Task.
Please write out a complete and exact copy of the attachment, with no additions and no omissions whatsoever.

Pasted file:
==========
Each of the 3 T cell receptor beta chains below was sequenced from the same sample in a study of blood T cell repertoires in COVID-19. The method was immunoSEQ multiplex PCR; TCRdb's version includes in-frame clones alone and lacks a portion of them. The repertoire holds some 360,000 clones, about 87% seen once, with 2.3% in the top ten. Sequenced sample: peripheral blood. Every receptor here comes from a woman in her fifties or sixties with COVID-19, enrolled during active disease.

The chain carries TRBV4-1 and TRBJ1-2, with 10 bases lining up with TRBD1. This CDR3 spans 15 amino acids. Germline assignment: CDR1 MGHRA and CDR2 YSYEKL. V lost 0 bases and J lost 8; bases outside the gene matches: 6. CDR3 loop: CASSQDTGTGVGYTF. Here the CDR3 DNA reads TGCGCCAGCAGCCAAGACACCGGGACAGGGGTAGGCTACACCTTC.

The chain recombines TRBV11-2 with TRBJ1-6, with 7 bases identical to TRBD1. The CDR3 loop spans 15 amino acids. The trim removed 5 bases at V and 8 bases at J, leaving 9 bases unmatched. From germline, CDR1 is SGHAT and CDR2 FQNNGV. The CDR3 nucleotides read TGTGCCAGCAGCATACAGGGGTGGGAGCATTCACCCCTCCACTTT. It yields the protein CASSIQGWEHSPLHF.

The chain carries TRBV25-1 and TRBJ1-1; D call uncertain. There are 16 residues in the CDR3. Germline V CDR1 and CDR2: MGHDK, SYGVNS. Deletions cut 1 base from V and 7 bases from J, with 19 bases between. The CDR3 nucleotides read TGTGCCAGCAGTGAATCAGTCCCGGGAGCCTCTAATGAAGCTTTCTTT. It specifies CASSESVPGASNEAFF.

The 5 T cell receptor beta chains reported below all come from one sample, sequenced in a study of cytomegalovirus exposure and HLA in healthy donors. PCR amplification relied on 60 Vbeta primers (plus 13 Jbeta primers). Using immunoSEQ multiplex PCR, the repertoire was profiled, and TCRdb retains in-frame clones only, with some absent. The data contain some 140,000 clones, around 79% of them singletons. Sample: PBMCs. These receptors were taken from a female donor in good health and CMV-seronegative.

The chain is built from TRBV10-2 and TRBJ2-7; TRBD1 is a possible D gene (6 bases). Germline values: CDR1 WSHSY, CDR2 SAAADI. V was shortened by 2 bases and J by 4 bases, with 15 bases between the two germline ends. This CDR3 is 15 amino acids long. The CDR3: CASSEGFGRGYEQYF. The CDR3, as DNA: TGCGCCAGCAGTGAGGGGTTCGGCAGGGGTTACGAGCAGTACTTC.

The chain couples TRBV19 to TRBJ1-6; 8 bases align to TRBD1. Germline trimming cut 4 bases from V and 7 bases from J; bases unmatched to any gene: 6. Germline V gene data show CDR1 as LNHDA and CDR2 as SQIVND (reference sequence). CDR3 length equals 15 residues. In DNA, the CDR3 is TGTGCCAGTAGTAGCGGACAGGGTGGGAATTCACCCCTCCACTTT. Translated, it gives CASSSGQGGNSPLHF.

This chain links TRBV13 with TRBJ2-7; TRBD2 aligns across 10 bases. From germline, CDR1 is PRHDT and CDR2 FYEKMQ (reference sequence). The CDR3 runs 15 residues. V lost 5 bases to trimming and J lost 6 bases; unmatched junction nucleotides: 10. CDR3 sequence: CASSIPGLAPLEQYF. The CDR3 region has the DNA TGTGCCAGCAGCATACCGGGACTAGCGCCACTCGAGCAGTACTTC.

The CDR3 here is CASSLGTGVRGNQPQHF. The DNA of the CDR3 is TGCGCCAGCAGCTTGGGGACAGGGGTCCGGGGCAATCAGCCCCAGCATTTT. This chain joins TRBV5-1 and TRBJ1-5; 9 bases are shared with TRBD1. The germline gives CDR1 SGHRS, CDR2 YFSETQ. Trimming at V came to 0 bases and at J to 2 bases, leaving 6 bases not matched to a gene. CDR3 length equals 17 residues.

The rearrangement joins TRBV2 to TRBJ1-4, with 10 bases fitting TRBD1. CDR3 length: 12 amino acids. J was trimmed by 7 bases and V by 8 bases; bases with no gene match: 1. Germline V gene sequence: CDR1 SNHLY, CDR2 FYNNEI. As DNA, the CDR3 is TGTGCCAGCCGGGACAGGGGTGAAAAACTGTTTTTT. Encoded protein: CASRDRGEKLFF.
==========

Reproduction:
Each of the 3 T cell receptor beta chains below was sequenced from the same sample in a study of blood T cell repertoires in COVID-19. The method was immunoSEQ multiplex PCR; TCRdb's version includes in-frame clones alone and lacks a portion of them. The repertoire holds some 360,000 clones, about 87% seen once, with 2.3% in the top ten. Sequenced sample: peripheral blood. Every receptor here comes from a woman in her fifties or sixties with COVID-19, enrolled during active disease.

The chain carries TRBV4-1 and TRBJ1-2, with 10 bases lining up with TRBD1. This CDR3 spans 15 amino acids. Germline assignment: CDR1 MGHRA and CDR2 YSYEKL. V lost 0 bases and J lost 8; bases outside the gene matches: 6. CDR3 loop: CASSQDTGTGVGYTF. Here the CDR3 DNA reads TGCGCCAGCAGCCAAGACACCGGGACAGGGGTAGGCTACACCTTC.

The chain recombines TRBV11-2 with TRBJ1-6, with 7 bases identical to TRBD1. The CDR3 loop spans 15 amino acids. The trim removed 5 bases at V and 8 bases at J, leaving 9 bases unmatched. From germline, CDR1 is SGHAT and CDR2 FQNNGV. The CDR3 nucleotides read TGTGCCAGCAGCATACAGGGGTGGGAGCATTCACCCCTCCACTTT. It yields the protein CASSIQGWEHSPLHF.

The chain carries TRBV25-1 and TRBJ1-1; D call uncertain. There are 16 residues in the CDR3. Germline V CDR1 and CDR2: MGHDK, SYGVNS. Deletions cut 1 base from V and 7 bases from J, with 19 bases between. The CDR3 nucleotides read TGTGCCAGCAGTGAATCAGTCCCGGGAGCCTCTAATGAAGCTTTCTTT. It specifies CASSESVPGASNEAFF.

The 5 T cell receptor beta chains reported below all come from one sample, sequenced in a study of cytomegalovirus exposure and HLA in healthy donors. PCR amplification relied on 60 Vbeta primers (plus 13 Jbeta primers). Using immunoSEQ multiplex PCR, the repertoire was profiled, and TCRdb retains in-frame clones only, with some absent. The data contain some 140,000 clones, around 79% of them singletons. Sample: PBMCs. These receptors were taken from a female donor in good health and CMV-seronegative.

The chain is built from TRBV10-2 and TRBJ2-7; TRBD1 is a possible D gene (6 bases). Germline values: CDR1 WSHSY, CDR2 SAAADI. V was shortened by 2 bases and J by 4 bases, with 15 bases between the two germline ends. This CDR3 is 15 amino acids long. The CDR3: CASSEGFGRGYEQYF. The CDR3, as DNA: TGCGCCAGCAGTGAGGGGTTCGGCAGGGGTTACGAGCAGTACTTC.

The chain couples TRBV19 to TRBJ1-6; 8 bases align to TRBD1. Germline trimming cut 4 bases from V and 7 bases from J; bases unmatched to any gene: 6. Germline V gene data show CDR1 as LNHDA and CDR2 as SQIVND (reference sequence). CDR3 length equals 15 residues. In DNA, the CDR3 is TGTGCCAGTAGTAGCGGACAGGGTGGGAATTCACCCCTCCACTTT. Translated, it gives CASSSGQGGNSPLHF.

This chain links TRBV13 with TRBJ2-7; TRBD2 aligns across 10 bases. From germline, CDR1 is PRHDT and CDR2 FYEKMQ (reference sequence). The CDR3 runs 15 residues. V lost 5 bases to trimming and J lost 6 bases; unmatched junction nucleotides: 10. CDR3 sequence: CASSIPGLAPLEQYF. The CDR3 region has the DNA TGTGCCAGCAGCATACCGGGACTAGCGCCACTCGAGCAGTACTTC.

The CDR3 here is CASSLGTGVRGNQPQHF. The DNA of the CDR3 is TGCGCCAGCAGCTTGGGGACAGGGGTCCGGGGCAATCAGCCCCAGCATTTT. This chain joins TRBV5-1 and TRBJ1-5; 9 bases are shared with TRBD1. The germline gives CDR1 SGHRS, CDR2 YFSETQ. Trimming at V came to 0 bases and at J to 2 bases, leaving 6 bases not matched to a gene. CDR3 length equals 17 residues.

The rearrangement joins TRBV2 to TRBJ1-4, with 10 bases fitting TRBD1. CDR3 length: 12 amino acids. J was trimmed by 7 bases and V by 8 bases; bases with no gene match: 1. Germline V gene sequence: CDR1 SNHLY, CDR2 FYNNEI. As DNA, the CDR3 is TGTGCCAGCCGGGACAGGGGTGAAAAACTGTTTTTT. Encoded protein: CASRDRGEKLFF.